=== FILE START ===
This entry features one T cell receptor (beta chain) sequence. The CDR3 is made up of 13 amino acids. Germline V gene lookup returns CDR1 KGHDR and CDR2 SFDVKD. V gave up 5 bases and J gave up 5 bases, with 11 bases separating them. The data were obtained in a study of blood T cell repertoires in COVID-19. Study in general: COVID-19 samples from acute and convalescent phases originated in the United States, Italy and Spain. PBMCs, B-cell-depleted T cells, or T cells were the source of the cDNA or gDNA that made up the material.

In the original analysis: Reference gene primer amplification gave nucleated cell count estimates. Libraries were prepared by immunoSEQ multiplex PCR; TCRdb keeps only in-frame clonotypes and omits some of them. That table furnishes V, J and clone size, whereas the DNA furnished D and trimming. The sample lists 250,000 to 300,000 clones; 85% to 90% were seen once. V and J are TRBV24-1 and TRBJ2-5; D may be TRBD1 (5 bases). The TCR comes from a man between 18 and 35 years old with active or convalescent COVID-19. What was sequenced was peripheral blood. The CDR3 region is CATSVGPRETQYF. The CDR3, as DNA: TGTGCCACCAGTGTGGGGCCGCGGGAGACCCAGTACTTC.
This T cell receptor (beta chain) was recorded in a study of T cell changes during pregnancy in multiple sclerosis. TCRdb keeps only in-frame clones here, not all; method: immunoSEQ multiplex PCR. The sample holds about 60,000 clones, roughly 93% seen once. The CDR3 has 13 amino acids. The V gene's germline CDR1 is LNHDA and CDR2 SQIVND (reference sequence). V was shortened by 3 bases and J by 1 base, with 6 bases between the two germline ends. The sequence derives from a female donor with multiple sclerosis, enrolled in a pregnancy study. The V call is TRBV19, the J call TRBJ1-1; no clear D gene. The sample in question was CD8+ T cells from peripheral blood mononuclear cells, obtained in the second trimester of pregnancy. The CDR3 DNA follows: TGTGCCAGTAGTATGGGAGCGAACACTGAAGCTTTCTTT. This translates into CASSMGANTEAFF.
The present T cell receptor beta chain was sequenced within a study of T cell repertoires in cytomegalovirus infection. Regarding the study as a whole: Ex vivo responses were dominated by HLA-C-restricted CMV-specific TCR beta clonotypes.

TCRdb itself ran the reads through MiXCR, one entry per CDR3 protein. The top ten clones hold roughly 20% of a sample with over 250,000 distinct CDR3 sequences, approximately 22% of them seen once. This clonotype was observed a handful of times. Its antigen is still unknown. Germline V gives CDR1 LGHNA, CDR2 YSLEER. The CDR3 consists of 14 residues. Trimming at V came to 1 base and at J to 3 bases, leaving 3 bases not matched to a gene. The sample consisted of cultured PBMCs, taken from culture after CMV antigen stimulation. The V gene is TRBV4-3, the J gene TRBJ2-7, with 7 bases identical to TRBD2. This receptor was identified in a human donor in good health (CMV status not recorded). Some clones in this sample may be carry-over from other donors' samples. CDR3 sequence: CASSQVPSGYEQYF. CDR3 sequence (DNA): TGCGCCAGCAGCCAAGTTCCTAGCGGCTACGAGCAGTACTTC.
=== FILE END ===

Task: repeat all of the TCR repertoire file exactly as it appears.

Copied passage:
This entry features one T cell receptor (beta chain) sequence. The CDR3 is made up of 13 amino acids. Germline V gene lookup returns CDR1 KGHDR and CDR2 SFDVKD. V gave up 5 bases and J gave up 5 bases, with 11 bases separating them. The data were obtained in a study of blood T cell repertoires in COVID-19. Study in general: COVID-19 samples from acute and convalescent phases originated in the United States, Italy and Spain. PBMCs, B-cell-depleted T cells, or T cells were the source of the cDNA or gDNA that made up the material.

In the original analysis: Reference gene primer amplification gave nucleated cell count estimates. Libraries were prepared by immunoSEQ multiplex PCR; TCRdb keeps only in-frame clonotypes and omits some of them. That table furnishes V, J and clone size, whereas the DNA furnished D and trimming. The sample lists 250,000 to 300,000 clones; 85% to 90% were seen once. V and J are TRBV24-1 and TRBJ2-5; D may be TRBD1 (5 bases). The TCR comes from a man between 18 and 35 years old with active or convalescent COVID-19. What was sequenced was peripheral blood. The CDR3 region is CATSVGPRETQYF. The CDR3, as DNA: TGTGCCACCAGTGTGGGGCCGCGGGAGACCCAGTACTTC.
This T cell receptor (beta chain) was recorded in a study of T cell changes during pregnancy in multiple sclerosis. TCRdb keeps only in-frame clones here, not all; method: immunoSEQ multiplex PCR. The sample holds about 60,000 clones, roughly 93% seen once. The CDR3 has 13 amino acids. The V gene's germline CDR1 is LNHDA and CDR2 SQIVND (reference sequence). V was shortened by 3 bases and J by 1 base, with 6 bases between the two germline ends. The sequence derives from a female donor with multiple sclerosis, enrolled in a pregnancy study. The V call is TRBV19, the J call TRBJ1-1; no clear D gene. The sample in question was CD8+ T cells from peripheral blood mononuclear cells, obtained in the second trimester of pregnancy. The CDR3 DNA follows: TGTGCCAGTAGTATGGGAGCGAACACTGAAGCTTTCTTT. This translates into CASSMGANTEAFF.
The present T cell receptor beta chain was sequenced within a study of T cell repertoires in cytomegalovirus infection. Regarding the study as a whole: Ex vivo responses were dominated by HLA-C-restricted CMV-specific TCR beta clonotypes.

TCRdb itself ran the reads through MiXCR, one entry per CDR3 protein. The top ten clones hold roughly 20% of a sample with over 250,000 distinct CDR3 sequences, approximately 22% of them seen once. This clonotype was observed a handful of times. Its antigen is still unknown. Germline V gives CDR1 LGHNA, CDR2 YSLEER. The CDR3 consists of 14 residues. Trimming at V came to 1 base and at J to 3 bases, leaving 3 bases not matched to a gene. The sample consisted of cultured PBMCs, taken from culture after CMV antigen stimulation. The V gene is TRBV4-3, the J gene TRBJ2-7, with 7 bases identical to TRBD2. This receptor was identified in a human donor in good health (CMV status not recorded). Some clones in this sample may be carry-over from other donors' samples. CDR3 sequence: CASSQVPSGYEQYF. CDR3 sequence (DNA): TGCGCCAGCAGCCAAGTTCCTAGCGGCTACGAGCAGTACTTC.